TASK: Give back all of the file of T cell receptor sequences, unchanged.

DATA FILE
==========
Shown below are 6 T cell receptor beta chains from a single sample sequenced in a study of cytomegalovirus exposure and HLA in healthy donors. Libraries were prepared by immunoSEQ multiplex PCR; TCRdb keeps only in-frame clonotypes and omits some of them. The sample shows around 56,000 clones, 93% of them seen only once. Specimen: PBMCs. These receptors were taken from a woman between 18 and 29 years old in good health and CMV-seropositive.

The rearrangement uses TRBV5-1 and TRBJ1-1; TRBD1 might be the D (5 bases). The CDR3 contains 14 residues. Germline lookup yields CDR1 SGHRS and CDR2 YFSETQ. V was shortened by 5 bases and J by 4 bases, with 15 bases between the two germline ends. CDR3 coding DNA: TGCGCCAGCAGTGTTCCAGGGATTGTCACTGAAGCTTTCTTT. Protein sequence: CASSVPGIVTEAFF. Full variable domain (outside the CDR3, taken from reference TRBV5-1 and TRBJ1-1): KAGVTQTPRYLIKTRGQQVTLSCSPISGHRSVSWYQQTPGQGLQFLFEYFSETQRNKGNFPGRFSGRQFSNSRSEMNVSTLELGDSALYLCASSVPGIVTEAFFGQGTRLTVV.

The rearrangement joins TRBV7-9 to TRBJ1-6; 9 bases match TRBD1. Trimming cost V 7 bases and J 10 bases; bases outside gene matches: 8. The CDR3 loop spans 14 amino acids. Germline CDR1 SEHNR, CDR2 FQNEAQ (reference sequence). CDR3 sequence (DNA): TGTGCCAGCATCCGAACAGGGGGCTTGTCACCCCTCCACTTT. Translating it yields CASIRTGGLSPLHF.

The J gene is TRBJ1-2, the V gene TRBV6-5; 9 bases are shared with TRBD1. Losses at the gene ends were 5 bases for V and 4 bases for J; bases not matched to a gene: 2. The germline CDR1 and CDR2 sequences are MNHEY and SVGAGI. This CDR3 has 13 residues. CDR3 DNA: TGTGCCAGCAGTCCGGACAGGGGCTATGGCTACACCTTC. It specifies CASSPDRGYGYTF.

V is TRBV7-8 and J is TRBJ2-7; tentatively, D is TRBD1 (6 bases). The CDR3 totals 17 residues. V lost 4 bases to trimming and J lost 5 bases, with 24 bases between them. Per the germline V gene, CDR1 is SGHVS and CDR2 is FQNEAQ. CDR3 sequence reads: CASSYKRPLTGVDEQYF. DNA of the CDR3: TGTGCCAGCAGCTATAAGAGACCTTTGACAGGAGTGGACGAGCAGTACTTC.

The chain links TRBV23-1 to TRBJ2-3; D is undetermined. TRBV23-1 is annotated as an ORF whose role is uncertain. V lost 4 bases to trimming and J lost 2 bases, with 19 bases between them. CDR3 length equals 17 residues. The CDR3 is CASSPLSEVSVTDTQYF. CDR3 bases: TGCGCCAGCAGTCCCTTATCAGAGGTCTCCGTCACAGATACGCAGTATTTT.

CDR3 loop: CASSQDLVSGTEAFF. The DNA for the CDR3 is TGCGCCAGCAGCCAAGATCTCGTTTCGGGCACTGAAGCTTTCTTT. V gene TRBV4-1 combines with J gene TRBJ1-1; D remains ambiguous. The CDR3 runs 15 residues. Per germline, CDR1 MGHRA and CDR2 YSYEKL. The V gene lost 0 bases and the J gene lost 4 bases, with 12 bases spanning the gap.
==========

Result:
Shown below are 6 T cell receptor beta chains from a single sample sequenced in a study of cytomegalovirus exposure and HLA in healthy donors. Libraries were prepared by immunoSEQ multiplex PCR; TCRdb keeps only in-frame clonotypes and omits some of them. The sample shows around 56,000 clones, 93% of them seen only once. Specimen: PBMCs. These receptors were taken from a woman between 18 and 29 years old in good health and CMV-seropositive.

The rearrangement uses TRBV5-1 and TRBJ1-1; TRBD1 might be the D (5 bases). The CDR3 contains 14 residues. Germline lookup yields CDR1 SGHRS and CDR2 YFSETQ. V was shortened by 5 bases and J by 4 bases, with 15 bases between the two germline ends. CDR3 coding DNA: TGCGCCAGCAGTGTTCCAGGGATTGTCACTGAAGCTTTCTTT. Protein sequence: CASSVPGIVTEAFF. Full variable domain (outside the CDR3, taken from reference TRBV5-1 and TRBJ1-1): KAGVTQTPRYLIKTRGQQVTLSCSPISGHRSVSWYQQTPGQGLQFLFEYFSETQRNKGNFPGRFSGRQFSNSRSEMNVSTLELGDSALYLCASSVPGIVTEAFFGQGTRLTVV.

The rearrangement joins TRBV7-9 to TRBJ1-6; 9 bases match TRBD1. Trimming cost V 7 bases and J 10 bases; bases outside gene matches: 8. The CDR3 loop spans 14 amino acids. Germline CDR1 SEHNR, CDR2 FQNEAQ (reference sequence). CDR3 sequence (DNA): TGTGCCAGCATCCGAACAGGGGGCTTGTCACCCCTCCACTTT. Translating it yields CASIRTGGLSPLHF.

The J gene is TRBJ1-2, the V gene TRBV6-5; 9 bases are shared with TRBD1. Losses at the gene ends were 5 bases for V and 4 bases for J; bases not matched to a gene: 2. The germline CDR1 and CDR2 sequences are MNHEY and SVGAGI. This CDR3 has 13 residues. CDR3 DNA: TGTGCCAGCAGTCCGGACAGGGGCTATGGCTACACCTTC. It specifies CASSPDRGYGYTF.

V is TRBV7-8 and J is TRBJ2-7; tentatively, D is TRBD1 (6 bases). The CDR3 totals 17 residues. V lost 4 bases to trimming and J lost 5 bases, with 24 bases between them. Per the germline V gene, CDR1 is SGHVS and CDR2 is FQNEAQ. CDR3 sequence reads: CASSYKRPLTGVDEQYF. DNA of the CDR3: TGTGCCAGCAGCTATAAGAGACCTTTGACAGGAGTGGACGAGCAGTACTTC.

The chain links TRBV23-1 to TRBJ2-3; D is undetermined. TRBV23-1 is annotated as an ORF whose role is uncertain. V lost 4 bases to trimming and J lost 2 bases, with 19 bases between them. CDR3 length equals 17 residues. The CDR3 is CASSPLSEVSVTDTQYF. CDR3 bases: TGCGCCAGCAGTCCCTTATCAGAGGTCTCCGTCACAGATACGCAGTATTTT.

CDR3 loop: CASSQDLVSGTEAFF. The DNA for the CDR3 is TGCGCCAGCAGCCAAGATCTCGTTTCGGGCACTGAAGCTTTCTTT. V gene TRBV4-1 combines with J gene TRBJ1-1; D remains ambiguous. The CDR3 runs 15 residues. Per germline, CDR1 MGHRA and CDR2 YSYEKL. The V gene lost 0 bases and the J gene lost 4 bases, with 12 bases spanning the gap.